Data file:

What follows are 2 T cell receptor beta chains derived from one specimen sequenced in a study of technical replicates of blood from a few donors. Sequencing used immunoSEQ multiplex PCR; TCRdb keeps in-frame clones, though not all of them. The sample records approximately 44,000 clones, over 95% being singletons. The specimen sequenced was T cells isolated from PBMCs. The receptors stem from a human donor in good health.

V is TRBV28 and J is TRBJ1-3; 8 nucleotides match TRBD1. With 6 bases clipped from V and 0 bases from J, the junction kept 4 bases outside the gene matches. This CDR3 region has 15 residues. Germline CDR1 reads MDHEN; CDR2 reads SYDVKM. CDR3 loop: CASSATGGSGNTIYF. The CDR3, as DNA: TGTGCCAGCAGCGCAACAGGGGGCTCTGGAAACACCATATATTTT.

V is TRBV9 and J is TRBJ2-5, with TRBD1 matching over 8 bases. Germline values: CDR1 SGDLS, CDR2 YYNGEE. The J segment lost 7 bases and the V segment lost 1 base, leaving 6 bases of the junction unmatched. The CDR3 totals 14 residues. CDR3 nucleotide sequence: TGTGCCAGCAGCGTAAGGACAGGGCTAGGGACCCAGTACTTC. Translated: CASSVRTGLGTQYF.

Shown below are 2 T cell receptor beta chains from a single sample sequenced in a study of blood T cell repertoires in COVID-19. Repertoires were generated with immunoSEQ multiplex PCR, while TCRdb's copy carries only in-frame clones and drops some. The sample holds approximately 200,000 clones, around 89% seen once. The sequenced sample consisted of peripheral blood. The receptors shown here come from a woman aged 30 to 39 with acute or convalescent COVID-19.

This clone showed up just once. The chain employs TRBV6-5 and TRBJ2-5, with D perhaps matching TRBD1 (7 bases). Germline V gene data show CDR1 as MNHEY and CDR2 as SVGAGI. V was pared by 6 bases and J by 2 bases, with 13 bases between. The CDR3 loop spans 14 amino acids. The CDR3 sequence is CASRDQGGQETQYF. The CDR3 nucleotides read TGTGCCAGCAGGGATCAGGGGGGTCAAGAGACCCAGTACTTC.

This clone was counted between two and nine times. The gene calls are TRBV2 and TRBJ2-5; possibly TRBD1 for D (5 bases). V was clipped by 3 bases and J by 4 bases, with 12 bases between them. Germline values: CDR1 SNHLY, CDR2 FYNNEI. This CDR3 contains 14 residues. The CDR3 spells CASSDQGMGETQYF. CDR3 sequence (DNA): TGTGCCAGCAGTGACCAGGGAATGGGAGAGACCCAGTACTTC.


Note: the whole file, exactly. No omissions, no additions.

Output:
What follows are 2 T cell receptor beta chains derived from one specimen sequenced in a study of technical replicates of blood from a few donors. Sequencing used immunoSEQ multiplex PCR; TCRdb keeps in-frame clones, though not all of them. The sample records approximately 44,000 clones, over 95% being singletons. The specimen sequenced was T cells isolated from PBMCs. The receptors stem from a human donor in good health.

V is TRBV28 and J is TRBJ1-3; 8 nucleotides match TRBD1. With 6 bases clipped from V and 0 bases from J, the junction kept 4 bases outside the gene matches. This CDR3 region has 15 residues. Germline CDR1 reads MDHEN; CDR2 reads SYDVKM. CDR3 loop: CASSATGGSGNTIYF. The CDR3, as DNA: TGTGCCAGCAGCGCAACAGGGGGCTCTGGAAACACCATATATTTT.

V is TRBV9 and J is TRBJ2-5, with TRBD1 matching over 8 bases. Germline values: CDR1 SGDLS, CDR2 YYNGEE. The J segment lost 7 bases and the V segment lost 1 base, leaving 6 bases of the junction unmatched. The CDR3 totals 14 residues. CDR3 nucleotide sequence: TGTGCCAGCAGCGTAAGGACAGGGCTAGGGACCCAGTACTTC. Translated: CASSVRTGLGTQYF.

Shown below are 2 T cell receptor beta chains from a single sample sequenced in a study of blood T cell repertoires in COVID-19. Repertoires were generated with immunoSEQ multiplex PCR, while TCRdb's copy carries only in-frame clones and drops some. The sample holds approximately 200,000 clones, around 89% seen once. The sequenced sample consisted of peripheral blood. The receptors shown here come from a woman aged 30 to 39 with acute or convalescent COVID-19.

This clone showed up just once. The chain employs TRBV6-5 and TRBJ2-5, with D perhaps matching TRBD1 (7 bases). Germline V gene data show CDR1 as MNHEY and CDR2 as SVGAGI. V was pared by 6 bases and J by 2 bases, with 13 bases between. The CDR3 loop spans 14 amino acids. The CDR3 sequence is CASRDQGGQETQYF. The CDR3 nucleotides read TGTGCCAGCAGGGATCAGGGGGGTCAAGAGACCCAGTACTTC.

This clone was counted between two and nine times. The gene calls are TRBV2 and TRBJ2-5; possibly TRBD1 for D (5 bases). V was clipped by 3 bases and J by 4 bases, with 12 bases between them. Germline values: CDR1 SNHLY, CDR2 FYNNEI. This CDR3 contains 14 residues. The CDR3 spells CASSDQGMGETQYF. CDR3 sequence (DNA): TGTGCCAGCAGTGACCAGGGAATGGGAGAGACCCAGTACTTC.